Ministry of Margaret Nelson
Uganda, Africa

February 29, 2004

To give or not to give?

In Uganda, especially in the capitol city of Kampala, it is very common to be accosted by people asking for money. They might be genuinely needy people, or they might be professionals, and you can't tell the difference. Sometimes they are street children. Sometimes it's needy ministries. It's not always easy to know what to do, or how to respond to them. This past week I had several thought-provoking requests for money.

  1. A thin, sickly woman came up behind and alongside me as I walked down a Kampala street, holding out her hands and wheedling. A man walking the opposite direction chased her away from me. I felt grateful and didn't have a chance to thank the man.
  2. I received a request for purchasing a needed provision for a local, known ministry, which I often support, that would somewhat stress my personal finances, and yet would be a good investment, saving the ministry money over the next month.
  3. After church on Sunday, one of our refugees came up to me as I was getting ready to drive off. These dear people are penniless, and mostly live by provision from churches and charities. He pulled a cellular phone out of his pocket and told me someone had blessed him with it. However, he did not have the money to buy air time; could I help him out?
  4. The same day, I parked downtown on a street opposite a bank. I like to park there because it's close to a bank with security guards. I like to think that if a thief bothered my truck, the guards would probably run him off. When I went to leave, one of the guards approached me, as if he were a beggar, saying in a high pitched voice, "Mommy, I have no money and I'm hungry, can you help me?" The man obviously had a job and a paycheck, so I didn't feel very sorry for him! So I said no. The voice became even more whiney, "Well, then what am I to do?" I smiled at him and replied, "I guess you'll have to wait for your next paycheck, just like I do," and I drove off.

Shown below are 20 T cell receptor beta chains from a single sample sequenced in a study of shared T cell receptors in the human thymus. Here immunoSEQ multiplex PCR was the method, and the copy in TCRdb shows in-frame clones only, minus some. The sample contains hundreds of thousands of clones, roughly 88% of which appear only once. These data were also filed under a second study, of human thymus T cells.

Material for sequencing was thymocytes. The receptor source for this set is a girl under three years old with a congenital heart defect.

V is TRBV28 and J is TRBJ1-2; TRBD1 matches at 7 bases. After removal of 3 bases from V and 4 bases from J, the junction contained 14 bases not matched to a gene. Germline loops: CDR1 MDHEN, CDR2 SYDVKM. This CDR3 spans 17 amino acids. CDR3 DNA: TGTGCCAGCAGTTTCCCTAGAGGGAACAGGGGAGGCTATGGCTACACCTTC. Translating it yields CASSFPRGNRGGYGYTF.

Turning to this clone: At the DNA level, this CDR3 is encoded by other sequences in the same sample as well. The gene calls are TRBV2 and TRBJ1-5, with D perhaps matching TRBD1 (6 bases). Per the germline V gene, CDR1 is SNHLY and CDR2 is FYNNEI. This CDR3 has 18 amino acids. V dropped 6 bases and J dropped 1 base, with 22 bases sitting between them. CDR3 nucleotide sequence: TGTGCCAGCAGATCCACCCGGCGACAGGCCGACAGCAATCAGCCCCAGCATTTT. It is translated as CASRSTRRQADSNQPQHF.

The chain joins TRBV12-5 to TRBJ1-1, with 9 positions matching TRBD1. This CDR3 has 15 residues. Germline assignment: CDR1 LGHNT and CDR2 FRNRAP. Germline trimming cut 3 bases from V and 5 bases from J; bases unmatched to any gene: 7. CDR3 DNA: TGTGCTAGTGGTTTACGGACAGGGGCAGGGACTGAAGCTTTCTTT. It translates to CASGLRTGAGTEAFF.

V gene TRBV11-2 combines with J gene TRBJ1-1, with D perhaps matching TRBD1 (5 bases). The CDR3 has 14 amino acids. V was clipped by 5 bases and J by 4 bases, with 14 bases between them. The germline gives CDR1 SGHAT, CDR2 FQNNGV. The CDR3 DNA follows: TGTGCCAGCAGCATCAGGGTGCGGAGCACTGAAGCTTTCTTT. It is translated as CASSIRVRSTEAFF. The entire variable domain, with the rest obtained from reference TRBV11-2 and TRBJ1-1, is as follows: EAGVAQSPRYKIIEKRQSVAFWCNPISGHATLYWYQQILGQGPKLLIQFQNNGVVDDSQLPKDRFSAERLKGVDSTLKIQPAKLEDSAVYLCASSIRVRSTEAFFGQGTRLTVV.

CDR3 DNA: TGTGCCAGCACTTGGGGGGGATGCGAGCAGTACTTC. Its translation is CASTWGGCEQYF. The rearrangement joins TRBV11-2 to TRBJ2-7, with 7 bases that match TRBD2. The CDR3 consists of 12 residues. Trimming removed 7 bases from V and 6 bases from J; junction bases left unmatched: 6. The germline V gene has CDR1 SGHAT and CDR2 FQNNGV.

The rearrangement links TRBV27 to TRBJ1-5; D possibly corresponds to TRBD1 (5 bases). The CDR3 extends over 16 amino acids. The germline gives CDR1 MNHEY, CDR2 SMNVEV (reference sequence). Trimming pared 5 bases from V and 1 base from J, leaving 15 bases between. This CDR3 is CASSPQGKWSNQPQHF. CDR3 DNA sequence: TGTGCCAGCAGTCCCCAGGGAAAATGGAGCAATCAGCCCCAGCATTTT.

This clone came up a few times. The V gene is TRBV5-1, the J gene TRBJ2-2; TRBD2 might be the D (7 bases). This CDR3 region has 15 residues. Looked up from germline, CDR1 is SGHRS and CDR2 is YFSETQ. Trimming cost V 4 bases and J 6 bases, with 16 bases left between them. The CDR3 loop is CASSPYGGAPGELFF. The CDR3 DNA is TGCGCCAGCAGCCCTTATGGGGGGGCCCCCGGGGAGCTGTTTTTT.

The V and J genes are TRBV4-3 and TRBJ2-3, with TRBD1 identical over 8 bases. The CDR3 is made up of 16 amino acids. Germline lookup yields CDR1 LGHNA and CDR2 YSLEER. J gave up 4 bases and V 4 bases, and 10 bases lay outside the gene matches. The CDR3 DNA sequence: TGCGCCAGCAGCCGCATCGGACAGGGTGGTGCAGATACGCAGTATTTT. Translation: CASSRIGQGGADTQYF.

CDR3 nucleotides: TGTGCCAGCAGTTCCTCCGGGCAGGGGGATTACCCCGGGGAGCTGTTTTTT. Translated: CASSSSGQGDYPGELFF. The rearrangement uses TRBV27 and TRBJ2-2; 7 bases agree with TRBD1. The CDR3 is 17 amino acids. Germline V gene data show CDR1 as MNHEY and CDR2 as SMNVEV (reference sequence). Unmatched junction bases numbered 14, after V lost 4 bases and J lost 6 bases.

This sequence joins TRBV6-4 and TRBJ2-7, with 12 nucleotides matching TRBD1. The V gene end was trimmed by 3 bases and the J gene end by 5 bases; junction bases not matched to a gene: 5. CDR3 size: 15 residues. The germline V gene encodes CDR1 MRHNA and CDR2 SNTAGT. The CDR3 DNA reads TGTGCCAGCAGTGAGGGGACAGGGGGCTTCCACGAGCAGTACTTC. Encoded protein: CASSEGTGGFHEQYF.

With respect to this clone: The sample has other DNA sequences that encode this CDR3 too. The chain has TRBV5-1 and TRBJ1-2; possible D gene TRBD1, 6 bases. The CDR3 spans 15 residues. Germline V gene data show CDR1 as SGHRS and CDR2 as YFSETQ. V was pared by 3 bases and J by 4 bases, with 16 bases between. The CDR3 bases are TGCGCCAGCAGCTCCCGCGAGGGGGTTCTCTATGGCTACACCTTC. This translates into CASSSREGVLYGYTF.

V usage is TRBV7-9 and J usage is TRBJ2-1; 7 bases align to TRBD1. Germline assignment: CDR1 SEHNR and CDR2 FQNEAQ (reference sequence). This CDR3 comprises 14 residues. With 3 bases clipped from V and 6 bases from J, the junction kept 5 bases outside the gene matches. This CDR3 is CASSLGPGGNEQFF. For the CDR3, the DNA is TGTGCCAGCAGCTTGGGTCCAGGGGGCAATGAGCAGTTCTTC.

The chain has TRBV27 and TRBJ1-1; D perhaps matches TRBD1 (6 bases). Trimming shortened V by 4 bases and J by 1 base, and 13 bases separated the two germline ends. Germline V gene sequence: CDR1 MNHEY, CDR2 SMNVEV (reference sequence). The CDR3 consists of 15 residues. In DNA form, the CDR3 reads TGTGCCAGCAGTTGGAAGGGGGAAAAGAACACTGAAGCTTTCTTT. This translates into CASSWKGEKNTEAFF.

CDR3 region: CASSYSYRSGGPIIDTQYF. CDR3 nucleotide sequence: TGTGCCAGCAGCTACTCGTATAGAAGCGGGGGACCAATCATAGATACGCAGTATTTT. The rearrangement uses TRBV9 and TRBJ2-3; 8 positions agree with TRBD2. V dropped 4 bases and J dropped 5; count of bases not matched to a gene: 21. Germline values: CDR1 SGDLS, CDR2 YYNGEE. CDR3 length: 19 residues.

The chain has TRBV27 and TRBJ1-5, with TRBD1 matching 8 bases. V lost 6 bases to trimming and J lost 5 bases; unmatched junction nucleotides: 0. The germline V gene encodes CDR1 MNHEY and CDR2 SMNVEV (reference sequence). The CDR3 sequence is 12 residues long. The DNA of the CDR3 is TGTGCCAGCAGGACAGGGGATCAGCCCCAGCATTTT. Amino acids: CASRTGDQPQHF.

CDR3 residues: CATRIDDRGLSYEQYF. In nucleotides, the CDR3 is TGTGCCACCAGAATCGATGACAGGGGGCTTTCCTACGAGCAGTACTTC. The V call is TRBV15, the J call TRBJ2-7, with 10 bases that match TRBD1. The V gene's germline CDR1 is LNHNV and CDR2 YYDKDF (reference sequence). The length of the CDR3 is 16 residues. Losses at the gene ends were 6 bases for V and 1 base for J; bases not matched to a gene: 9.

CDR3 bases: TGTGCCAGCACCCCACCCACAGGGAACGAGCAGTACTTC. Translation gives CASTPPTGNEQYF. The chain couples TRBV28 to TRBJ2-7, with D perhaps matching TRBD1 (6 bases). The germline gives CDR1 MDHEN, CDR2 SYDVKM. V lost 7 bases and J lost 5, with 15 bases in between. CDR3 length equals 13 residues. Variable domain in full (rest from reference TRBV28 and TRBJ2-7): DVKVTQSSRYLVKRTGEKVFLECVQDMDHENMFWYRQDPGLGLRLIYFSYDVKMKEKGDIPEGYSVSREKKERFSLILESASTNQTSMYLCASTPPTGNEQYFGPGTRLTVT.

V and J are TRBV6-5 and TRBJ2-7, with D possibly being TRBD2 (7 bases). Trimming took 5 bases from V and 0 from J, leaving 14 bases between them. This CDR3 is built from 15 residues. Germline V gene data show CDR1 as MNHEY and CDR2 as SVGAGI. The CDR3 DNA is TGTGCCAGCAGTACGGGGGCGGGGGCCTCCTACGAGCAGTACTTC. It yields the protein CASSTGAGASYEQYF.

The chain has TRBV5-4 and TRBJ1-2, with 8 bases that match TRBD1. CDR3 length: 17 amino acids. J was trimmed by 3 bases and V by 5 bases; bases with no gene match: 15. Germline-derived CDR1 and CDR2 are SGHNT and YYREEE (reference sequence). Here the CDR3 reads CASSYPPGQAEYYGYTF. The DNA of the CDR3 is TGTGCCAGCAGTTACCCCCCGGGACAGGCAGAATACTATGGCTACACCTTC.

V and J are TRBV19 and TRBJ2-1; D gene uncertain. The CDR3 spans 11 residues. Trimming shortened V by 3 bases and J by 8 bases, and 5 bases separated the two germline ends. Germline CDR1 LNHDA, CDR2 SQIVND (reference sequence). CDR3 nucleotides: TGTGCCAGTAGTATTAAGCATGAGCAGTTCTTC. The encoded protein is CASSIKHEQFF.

I remember a street person in my home town of Everett, Washington, and always had to laugh at his forthrightness. He would stand near a liquor store with his sign that read, "Why lie? I need a beer!" But the majority of such people are not so honest, whether in Everett or Kampala. Sad looking women will borrow someone else's baby in order to appear more pathetic. Deformities are displayed. One man used to sit on the sidewalk and take off his prosthesis to show his leg, amputated below the knee. In a land where the average person never gets a prosthetic device, and with his knee joint still intact, I could only conclude the man was just lazy. One woman cried as she told me why she wanted me to take her 2 small children and raise them, but she had on fine clothing and an expensive hair style. The street children beg for money for food, and then you find them stoned unconscious on the sidewalks.

Out in front of a restaurant where I frequently eat is a man named Joseph, who might have had polio or cerebral palsy. His legs are withered and frozen in a bent position, and he travels around either on his hands and seat, or on his hands and knees. Joseph always wears a hat and a smile, and he doesn't beg. He just moves around, and sometimes I'll see him at a table, eating food someone has bought him. He apparently has a special relationship with this restaurant, because all other beggars get run off.